Rep. Jim Moran (search) has ticked off plenty of people in his long political career — he's been the target of an ethics investigation and once got into a shoving match with a fellow congressman.

But it's his remarks last year about Jewish support for the Iraq  war that have led to the most serious challenge he has faced in 14 years in Congress.

His opponent in Tuesday's primary — former Capitol Hill staffer and lobbyist Andrew Rosenberg — has raised more money than nearly any other primary challenger in the country and has attracted high-level Democratic consultants Robert Shrum and Tad Devine, who also work for Democratic presidential candidate John Kerry (search) .

While Rosenberg is considered a long shot, Moran acknowledges he's worried a coalition of people he has angered over a 25-year political career could vote to oust him in a primary with low turnout.

The contest in the Washington, D.C., suburbs of northern Virginia is being held Tuesday along with primaries in six other states — Iowa, Maine, Montana, New Jersey, North Dakota and South Carolina.

Rosenberg's challenge was prompted to by comments Moran made in the weeks leading up to the invasion of Iraq.

Said Moran: "If it were not for the strong support of the Jewish community for this war with Iraq we would not be doing this. The leaders of the Jewish community are influential enough that they could change the direction of where this is going and I think they should."

Many considered the remarks anti-Semitic, and the allegations received a boost this past week when Moran's longtime pollster, Alan Secrest, said he quit over anti-Semitic comments Moran made at a private campaign meeting.

Secrest would not repeat Moran's exact words, but characterized the slur as a "dismissive characterization of a group of Democrats ... belittling them and characterizing them by their religion as a basis for their approach."

Moran, 59, has denied making any anti-Semitic comments, and apologized for his earlier remarks, saying they were misunderstood and taken out of context.

House Democrats stripped Moran of his leadership position following his 2003 comments, and several regionally prominent Democrats lined up to run against him, although all but Rosenberg eventually dropped out of the race.

Moran said he's frustrated that his vote against the war has received less attention than his comments about the war. "It's an easy stance now that the war has gone bad, but I wasn't following the political winds," he said.

The white-haired, burly former boxer said he will try to avoid uttering the wrong sound bites, but will not change the straight-shooting manner he has carried with him from his Boston childhood.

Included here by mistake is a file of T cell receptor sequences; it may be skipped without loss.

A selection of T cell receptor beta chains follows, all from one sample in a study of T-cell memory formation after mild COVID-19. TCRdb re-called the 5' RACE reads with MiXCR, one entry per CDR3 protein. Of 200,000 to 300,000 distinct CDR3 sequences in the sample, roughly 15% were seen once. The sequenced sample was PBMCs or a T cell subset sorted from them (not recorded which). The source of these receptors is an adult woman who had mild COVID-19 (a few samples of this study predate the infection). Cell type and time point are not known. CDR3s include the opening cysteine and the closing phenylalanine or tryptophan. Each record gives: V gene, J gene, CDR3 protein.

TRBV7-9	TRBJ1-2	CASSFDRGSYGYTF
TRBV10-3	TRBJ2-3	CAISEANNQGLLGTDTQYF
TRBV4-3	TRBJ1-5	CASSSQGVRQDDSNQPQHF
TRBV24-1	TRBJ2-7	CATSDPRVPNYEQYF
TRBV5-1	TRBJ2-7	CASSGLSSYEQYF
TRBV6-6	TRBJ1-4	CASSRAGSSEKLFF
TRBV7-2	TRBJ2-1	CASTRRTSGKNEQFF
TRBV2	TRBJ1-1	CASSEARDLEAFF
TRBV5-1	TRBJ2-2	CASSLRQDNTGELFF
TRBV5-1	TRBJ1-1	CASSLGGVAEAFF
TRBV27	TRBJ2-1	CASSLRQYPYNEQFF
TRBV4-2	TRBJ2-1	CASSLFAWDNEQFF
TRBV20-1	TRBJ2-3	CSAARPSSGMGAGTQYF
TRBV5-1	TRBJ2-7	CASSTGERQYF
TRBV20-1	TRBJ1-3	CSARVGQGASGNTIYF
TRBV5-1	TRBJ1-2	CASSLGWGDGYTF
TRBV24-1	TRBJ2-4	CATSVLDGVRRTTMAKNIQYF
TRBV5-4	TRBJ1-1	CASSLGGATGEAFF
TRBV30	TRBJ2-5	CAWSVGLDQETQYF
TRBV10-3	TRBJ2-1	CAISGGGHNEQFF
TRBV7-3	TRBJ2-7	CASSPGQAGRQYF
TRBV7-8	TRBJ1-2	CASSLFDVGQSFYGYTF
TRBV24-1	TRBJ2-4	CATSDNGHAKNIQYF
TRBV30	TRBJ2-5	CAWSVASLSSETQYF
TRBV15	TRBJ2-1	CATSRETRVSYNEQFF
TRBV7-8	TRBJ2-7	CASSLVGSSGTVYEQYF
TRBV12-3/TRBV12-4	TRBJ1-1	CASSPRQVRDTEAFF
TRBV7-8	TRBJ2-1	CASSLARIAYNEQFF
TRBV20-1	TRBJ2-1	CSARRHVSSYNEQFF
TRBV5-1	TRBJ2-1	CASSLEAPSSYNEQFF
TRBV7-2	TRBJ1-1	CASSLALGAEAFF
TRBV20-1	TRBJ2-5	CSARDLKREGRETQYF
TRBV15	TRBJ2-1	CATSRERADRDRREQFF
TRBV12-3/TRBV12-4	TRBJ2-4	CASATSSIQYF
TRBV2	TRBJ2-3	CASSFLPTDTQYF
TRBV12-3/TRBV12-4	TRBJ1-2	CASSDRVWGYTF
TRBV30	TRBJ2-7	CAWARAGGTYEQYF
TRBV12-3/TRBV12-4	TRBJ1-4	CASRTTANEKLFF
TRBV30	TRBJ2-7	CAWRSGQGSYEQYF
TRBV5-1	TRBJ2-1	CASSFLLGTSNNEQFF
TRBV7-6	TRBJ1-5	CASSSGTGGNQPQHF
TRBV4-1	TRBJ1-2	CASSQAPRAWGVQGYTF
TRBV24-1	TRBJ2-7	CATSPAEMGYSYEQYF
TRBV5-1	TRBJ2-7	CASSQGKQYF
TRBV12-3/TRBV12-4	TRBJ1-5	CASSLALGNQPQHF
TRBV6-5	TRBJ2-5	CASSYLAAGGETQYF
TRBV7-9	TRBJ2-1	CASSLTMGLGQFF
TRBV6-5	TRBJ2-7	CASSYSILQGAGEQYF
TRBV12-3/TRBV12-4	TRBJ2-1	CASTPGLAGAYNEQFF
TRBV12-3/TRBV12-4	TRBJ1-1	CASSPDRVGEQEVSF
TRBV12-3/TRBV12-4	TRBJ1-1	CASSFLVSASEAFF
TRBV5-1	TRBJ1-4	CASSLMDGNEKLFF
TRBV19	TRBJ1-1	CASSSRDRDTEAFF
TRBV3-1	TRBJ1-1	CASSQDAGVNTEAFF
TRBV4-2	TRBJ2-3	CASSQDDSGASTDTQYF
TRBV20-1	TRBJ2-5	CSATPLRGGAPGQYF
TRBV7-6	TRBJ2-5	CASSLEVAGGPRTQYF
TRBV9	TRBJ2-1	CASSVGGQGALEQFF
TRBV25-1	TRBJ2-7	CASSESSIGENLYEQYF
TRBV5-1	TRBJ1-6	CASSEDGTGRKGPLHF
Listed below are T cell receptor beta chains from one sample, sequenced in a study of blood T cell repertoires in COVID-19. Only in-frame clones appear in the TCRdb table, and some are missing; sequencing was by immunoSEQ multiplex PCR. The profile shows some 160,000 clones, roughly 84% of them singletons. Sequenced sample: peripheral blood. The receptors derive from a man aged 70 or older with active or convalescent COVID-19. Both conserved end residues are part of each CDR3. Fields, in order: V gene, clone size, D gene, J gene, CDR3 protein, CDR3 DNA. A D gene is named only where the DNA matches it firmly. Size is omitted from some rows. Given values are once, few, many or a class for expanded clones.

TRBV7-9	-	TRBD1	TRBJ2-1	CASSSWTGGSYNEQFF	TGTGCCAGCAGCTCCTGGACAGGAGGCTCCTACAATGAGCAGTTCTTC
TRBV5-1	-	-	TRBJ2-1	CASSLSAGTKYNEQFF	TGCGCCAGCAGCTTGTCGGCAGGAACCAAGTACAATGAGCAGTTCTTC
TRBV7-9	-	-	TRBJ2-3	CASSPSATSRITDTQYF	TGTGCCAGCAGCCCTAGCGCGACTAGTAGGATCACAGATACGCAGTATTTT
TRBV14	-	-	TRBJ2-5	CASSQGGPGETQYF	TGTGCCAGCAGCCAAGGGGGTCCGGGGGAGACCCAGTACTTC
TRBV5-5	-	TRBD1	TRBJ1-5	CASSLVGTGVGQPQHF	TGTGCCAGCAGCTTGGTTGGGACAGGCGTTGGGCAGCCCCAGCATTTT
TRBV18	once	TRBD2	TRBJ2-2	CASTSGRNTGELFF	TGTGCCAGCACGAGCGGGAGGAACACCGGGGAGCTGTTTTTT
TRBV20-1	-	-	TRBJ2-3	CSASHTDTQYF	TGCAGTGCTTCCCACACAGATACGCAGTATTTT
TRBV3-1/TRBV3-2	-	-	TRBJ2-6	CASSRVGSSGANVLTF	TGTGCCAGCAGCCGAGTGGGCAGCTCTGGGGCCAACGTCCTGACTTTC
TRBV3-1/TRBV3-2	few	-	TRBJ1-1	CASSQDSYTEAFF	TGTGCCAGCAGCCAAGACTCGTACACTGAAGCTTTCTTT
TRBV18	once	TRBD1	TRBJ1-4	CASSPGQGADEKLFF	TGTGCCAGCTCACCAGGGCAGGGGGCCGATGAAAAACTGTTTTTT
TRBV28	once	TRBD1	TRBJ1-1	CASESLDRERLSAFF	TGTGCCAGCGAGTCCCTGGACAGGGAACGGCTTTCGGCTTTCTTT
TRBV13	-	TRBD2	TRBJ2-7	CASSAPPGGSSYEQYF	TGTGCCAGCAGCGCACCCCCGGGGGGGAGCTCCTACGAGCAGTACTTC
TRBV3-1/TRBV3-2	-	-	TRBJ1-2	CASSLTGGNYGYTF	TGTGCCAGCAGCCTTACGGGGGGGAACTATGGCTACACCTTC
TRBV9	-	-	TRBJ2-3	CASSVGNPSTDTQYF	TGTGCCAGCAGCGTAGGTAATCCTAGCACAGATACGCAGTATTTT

"If I was to lose my passion, I'd get out of politics," he said in an interview.

Rosenberg, a former aide to Sen. Ted Kennedy, D-Mass., said the Iraq comments were just the latest in a long line of missteps by Moran.

Among them: In 1999 Moran accepted a $25,000 loan from a friend and pharmaceutical lobbyist, and later co-sponsored a bill to extend the patent on the allergy drug Claritin, which would have benefited the lobbyist's client, Schering-Plough. The House Ethics Committee investigated and exonerated Moran.

In 1998, Moran received a nearly $450,000 home refinancing loan from MBNA Corp., even though he was behind in payments on $30,000 in credit card debt to MBNA. Shortly after closing the loan, he signed on as a sponsor of bankruptcy reform legislation that stood to benefit the company.

Moran said he received no special treatment, and said the 10.5 percent interest rate charged by MBNA was far from favorable.

In a 1995 dispute, Moran shoved Rep. Randy "Duke" Cunningham, R-Calif., off the House floor and through the chamber's doors.

"He's notoriously made headlines for all the wrong reasons," Rosenberg said. "He likes to say it's because he speaks his mind. But he has a temper that seems to know no bounds, and he has made statements that are inappropriate and dangerous."

Rosenberg had raised more than $377,000 through May 19. Moran, who got 60 percent of the vote in his 2002 election, has raised more than $1 million.

Rosenberg could be helped by the district's large population of people in public service jobs who pay close attention to government and demand clean politics, said Stephen Farnsworth, a political science professor at Mary Washington College.

"The good government concerns will be taken seriously by Moran's constituents," he said. "Rosenberg is not a big name, which makes it difficult, but Jim Moran has done about as much as Jim Moran can to make this a competitive election."